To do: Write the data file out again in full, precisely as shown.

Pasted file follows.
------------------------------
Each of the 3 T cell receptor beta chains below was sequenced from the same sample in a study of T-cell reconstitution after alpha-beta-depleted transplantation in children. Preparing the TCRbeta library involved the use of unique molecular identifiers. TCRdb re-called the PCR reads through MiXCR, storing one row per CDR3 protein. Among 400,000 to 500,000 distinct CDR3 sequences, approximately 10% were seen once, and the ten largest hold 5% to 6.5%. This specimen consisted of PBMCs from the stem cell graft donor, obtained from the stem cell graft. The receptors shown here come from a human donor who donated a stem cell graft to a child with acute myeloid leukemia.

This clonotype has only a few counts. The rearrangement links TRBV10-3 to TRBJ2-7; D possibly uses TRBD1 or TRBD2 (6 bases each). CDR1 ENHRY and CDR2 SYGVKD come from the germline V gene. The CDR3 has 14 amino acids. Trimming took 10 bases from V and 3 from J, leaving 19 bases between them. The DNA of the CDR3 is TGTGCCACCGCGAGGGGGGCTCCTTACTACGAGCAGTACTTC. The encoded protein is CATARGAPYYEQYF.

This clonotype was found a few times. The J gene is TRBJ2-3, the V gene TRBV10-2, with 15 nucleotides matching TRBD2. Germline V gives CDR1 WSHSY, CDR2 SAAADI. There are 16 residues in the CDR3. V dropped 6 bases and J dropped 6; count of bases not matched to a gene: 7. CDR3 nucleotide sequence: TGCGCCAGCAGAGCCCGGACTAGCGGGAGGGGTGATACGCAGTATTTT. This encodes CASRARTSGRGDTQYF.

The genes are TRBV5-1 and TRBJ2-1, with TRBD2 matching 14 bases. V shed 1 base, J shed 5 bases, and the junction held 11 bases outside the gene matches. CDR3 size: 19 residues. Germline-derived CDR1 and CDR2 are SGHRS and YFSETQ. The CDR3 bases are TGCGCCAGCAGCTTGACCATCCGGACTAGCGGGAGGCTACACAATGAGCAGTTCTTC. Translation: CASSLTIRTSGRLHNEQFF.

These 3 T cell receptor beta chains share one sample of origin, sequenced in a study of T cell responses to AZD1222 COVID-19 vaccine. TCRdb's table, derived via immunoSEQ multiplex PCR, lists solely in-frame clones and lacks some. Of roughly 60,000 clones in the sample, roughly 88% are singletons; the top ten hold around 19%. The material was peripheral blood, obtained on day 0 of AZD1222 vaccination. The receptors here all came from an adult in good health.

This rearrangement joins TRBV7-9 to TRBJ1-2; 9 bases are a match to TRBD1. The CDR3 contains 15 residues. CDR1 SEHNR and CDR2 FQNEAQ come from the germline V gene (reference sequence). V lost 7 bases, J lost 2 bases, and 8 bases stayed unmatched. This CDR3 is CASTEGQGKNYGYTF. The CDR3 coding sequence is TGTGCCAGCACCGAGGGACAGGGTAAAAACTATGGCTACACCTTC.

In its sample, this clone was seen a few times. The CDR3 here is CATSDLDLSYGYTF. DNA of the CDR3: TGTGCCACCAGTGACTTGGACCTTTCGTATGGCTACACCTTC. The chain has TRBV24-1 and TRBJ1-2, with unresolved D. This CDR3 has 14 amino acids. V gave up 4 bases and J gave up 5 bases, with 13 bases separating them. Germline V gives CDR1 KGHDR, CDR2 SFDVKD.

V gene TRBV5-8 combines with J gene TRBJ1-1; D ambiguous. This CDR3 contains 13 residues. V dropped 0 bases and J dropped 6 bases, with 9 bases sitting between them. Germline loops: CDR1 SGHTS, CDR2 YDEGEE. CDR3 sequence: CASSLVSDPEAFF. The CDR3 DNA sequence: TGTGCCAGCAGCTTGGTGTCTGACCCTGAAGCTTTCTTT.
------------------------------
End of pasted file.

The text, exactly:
Each of the 3 T cell receptor beta chains below was sequenced from the same sample in a study of T-cell reconstitution after alpha-beta-depleted transplantation in children. Preparing the TCRbeta library involved the use of unique molecular identifiers. TCRdb re-called the PCR reads through MiXCR, storing one row per CDR3 protein. Among 400,000 to 500,000 distinct CDR3 sequences, approximately 10% were seen once, and the ten largest hold 5% to 6.5%. This specimen consisted of PBMCs from the stem cell graft donor, obtained from the stem cell graft. The receptors shown here come from a human donor who donated a stem cell graft to a child with acute myeloid leukemia.

This clonotype has only a few counts. The rearrangement links TRBV10-3 to TRBJ2-7; D possibly uses TRBD1 or TRBD2 (6 bases each). CDR1 ENHRY and CDR2 SYGVKD come from the germline V gene. The CDR3 has 14 amino acids. Trimming took 10 bases from V and 3 from J, leaving 19 bases between them. The DNA of the CDR3 is TGTGCCACCGCGAGGGGGGCTCCTTACTACGAGCAGTACTTC. The encoded protein is CATARGAPYYEQYF.

This clonotype was found a few times. The J gene is TRBJ2-3, the V gene TRBV10-2, with 15 nucleotides matching TRBD2. Germline V gives CDR1 WSHSY, CDR2 SAAADI. There are 16 residues in the CDR3. V dropped 6 bases and J dropped 6; count of bases not matched to a gene: 7. CDR3 nucleotide sequence: TGCGCCAGCAGAGCCCGGACTAGCGGGAGGGGTGATACGCAGTATTTT. This encodes CASRARTSGRGDTQYF.

The genes are TRBV5-1 and TRBJ2-1, with TRBD2 matching 14 bases. V shed 1 base, J shed 5 bases, and the junction held 11 bases outside the gene matches. CDR3 size: 19 residues. Germline-derived CDR1 and CDR2 are SGHRS and YFSETQ. The CDR3 bases are TGCGCCAGCAGCTTGACCATCCGGACTAGCGGGAGGCTACACAATGAGCAGTTCTTC. Translation: CASSLTIRTSGRLHNEQFF.

These 3 T cell receptor beta chains share one sample of origin, sequenced in a study of T cell responses to AZD1222 COVID-19 vaccine. TCRdb's table, derived via immunoSEQ multiplex PCR, lists solely in-frame clones and lacks some. Of roughly 60,000 clones in the sample, roughly 88% are singletons; the top ten hold around 19%. The material was peripheral blood, obtained on day 0 of AZD1222 vaccination. The receptors here all came from an adult in good health.

This rearrangement joins TRBV7-9 to TRBJ1-2; 9 bases are a match to TRBD1. The CDR3 contains 15 residues. CDR1 SEHNR and CDR2 FQNEAQ come from the germline V gene (reference sequence). V lost 7 bases, J lost 2 bases, and 8 bases stayed unmatched. This CDR3 is CASTEGQGKNYGYTF. The CDR3 coding sequence is TGTGCCAGCACCGAGGGACAGGGTAAAAACTATGGCTACACCTTC.

In its sample, this clone was seen a few times. The CDR3 here is CATSDLDLSYGYTF. DNA of the CDR3: TGTGCCACCAGTGACTTGGACCTTTCGTATGGCTACACCTTC. The chain has TRBV24-1 and TRBJ1-2, with unresolved D. This CDR3 has 14 amino acids. V gave up 4 bases and J gave up 5 bases, with 13 bases separating them. Germline V gives CDR1 KGHDR, CDR2 SFDVKD.

V gene TRBV5-8 combines with J gene TRBJ1-1; D ambiguous. This CDR3 contains 13 residues. V dropped 0 bases and J dropped 6 bases, with 9 bases sitting between them. Germline loops: CDR1 SGHTS, CDR2 YDEGEE. CDR3 sequence: CASSLVSDPEAFF. The CDR3 DNA sequence: TGTGCCAGCAGCTTGGTGTCTGACCCTGAAGCTTTCTTT.